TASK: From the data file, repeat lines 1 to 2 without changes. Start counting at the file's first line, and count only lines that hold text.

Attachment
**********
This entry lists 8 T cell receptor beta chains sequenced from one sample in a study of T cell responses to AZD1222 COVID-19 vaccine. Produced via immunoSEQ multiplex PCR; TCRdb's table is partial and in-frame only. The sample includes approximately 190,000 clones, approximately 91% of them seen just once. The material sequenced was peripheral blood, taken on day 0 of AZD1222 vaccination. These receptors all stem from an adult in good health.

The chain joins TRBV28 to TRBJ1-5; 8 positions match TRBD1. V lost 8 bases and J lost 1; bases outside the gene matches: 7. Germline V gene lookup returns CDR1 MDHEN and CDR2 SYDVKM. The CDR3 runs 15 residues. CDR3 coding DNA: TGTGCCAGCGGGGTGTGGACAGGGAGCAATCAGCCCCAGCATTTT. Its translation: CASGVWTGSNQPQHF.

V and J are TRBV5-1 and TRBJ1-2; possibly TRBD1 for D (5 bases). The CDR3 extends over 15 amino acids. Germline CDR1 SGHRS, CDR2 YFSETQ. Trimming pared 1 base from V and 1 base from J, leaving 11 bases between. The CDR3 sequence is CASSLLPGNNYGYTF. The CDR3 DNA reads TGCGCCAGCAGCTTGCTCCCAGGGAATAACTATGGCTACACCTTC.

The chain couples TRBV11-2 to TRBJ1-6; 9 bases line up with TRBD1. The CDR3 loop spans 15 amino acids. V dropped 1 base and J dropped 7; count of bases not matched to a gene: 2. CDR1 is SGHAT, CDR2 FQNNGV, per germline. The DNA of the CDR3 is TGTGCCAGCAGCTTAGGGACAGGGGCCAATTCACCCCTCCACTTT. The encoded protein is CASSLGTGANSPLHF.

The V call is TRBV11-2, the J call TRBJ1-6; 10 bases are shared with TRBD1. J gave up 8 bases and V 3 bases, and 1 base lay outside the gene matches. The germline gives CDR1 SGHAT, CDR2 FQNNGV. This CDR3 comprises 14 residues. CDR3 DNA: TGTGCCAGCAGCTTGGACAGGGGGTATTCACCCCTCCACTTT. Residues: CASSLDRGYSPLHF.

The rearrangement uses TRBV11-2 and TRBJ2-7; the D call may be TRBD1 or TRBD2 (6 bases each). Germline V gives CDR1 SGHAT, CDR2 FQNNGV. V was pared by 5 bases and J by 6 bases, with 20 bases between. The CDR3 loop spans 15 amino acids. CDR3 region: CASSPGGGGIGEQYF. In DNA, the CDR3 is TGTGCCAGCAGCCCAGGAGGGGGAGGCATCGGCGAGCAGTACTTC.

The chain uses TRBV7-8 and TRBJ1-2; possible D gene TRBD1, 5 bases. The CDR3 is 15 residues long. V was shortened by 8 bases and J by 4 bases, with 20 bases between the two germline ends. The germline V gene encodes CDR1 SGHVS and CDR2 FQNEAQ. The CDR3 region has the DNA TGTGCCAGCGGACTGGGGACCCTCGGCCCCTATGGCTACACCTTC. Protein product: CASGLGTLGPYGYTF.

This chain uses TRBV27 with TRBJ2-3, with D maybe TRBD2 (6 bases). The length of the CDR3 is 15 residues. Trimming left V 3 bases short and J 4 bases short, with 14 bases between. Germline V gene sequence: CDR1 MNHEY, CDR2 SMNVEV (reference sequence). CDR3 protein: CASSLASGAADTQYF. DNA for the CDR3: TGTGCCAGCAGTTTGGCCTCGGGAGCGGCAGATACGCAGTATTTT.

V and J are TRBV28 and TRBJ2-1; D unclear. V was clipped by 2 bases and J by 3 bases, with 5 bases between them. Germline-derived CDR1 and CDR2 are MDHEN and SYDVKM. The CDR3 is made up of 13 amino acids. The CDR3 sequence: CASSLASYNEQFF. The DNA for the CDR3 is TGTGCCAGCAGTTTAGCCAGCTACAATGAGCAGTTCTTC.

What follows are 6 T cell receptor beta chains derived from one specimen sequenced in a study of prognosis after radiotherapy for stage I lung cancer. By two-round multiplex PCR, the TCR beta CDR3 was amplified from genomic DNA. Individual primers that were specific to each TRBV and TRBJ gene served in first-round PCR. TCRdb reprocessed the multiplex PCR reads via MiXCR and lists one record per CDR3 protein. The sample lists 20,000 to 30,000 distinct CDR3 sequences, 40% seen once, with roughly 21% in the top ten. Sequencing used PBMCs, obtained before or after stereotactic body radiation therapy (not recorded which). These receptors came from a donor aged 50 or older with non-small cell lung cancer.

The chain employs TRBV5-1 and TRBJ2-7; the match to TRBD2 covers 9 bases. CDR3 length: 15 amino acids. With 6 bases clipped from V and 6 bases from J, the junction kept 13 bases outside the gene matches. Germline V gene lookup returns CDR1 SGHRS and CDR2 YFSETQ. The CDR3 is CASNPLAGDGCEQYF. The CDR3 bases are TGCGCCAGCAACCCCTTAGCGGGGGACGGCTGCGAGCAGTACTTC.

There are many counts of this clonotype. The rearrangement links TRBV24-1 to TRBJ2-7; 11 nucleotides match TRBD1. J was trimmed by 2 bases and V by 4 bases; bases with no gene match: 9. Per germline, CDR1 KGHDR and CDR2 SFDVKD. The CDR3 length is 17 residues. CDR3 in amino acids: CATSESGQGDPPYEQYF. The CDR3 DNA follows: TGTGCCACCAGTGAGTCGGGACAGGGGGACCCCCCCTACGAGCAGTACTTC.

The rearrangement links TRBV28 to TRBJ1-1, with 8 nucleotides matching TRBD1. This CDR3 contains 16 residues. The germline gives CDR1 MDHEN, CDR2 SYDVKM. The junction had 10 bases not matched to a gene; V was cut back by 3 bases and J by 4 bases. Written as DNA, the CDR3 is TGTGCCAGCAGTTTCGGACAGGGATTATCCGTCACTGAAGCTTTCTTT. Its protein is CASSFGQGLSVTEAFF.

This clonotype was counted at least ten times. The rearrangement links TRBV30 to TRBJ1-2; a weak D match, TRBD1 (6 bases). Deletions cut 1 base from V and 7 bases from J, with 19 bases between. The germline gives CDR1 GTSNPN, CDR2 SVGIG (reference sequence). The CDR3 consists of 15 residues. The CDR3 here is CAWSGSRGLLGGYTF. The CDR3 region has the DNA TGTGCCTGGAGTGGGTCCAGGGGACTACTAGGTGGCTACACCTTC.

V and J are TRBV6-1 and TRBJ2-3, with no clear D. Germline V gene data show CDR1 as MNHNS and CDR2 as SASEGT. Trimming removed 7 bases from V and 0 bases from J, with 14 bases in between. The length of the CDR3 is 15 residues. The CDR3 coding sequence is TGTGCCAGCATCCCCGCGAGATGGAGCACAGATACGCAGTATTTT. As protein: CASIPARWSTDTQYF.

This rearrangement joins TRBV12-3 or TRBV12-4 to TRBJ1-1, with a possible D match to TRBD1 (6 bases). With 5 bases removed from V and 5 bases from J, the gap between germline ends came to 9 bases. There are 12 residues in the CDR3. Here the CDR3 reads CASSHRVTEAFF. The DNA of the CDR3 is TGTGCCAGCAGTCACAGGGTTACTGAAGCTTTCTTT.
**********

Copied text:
This entry lists 8 T cell receptor beta chains sequenced from one sample in a study of T cell responses to AZD1222 COVID-19 vaccine. Produced via immunoSEQ multiplex PCR; TCRdb's table is partial and in-frame only. The sample includes approximately 190,000 clones, approximately 91% of them seen just once. The material sequenced was peripheral blood, taken on day 0 of AZD1222 vaccination. These receptors all stem from an adult in good health.

The chain joins TRBV28 to TRBJ1-5; 8 positions match TRBD1. V lost 8 bases and J lost 1; bases outside the gene matches: 7. Germline V gene lookup returns CDR1 MDHEN and CDR2 SYDVKM. The CDR3 runs 15 residues. CDR3 coding DNA: TGTGCCAGCGGGGTGTGGACAGGGAGCAATCAGCCCCAGCATTTT. Its translation: CASGVWTGSNQPQHF.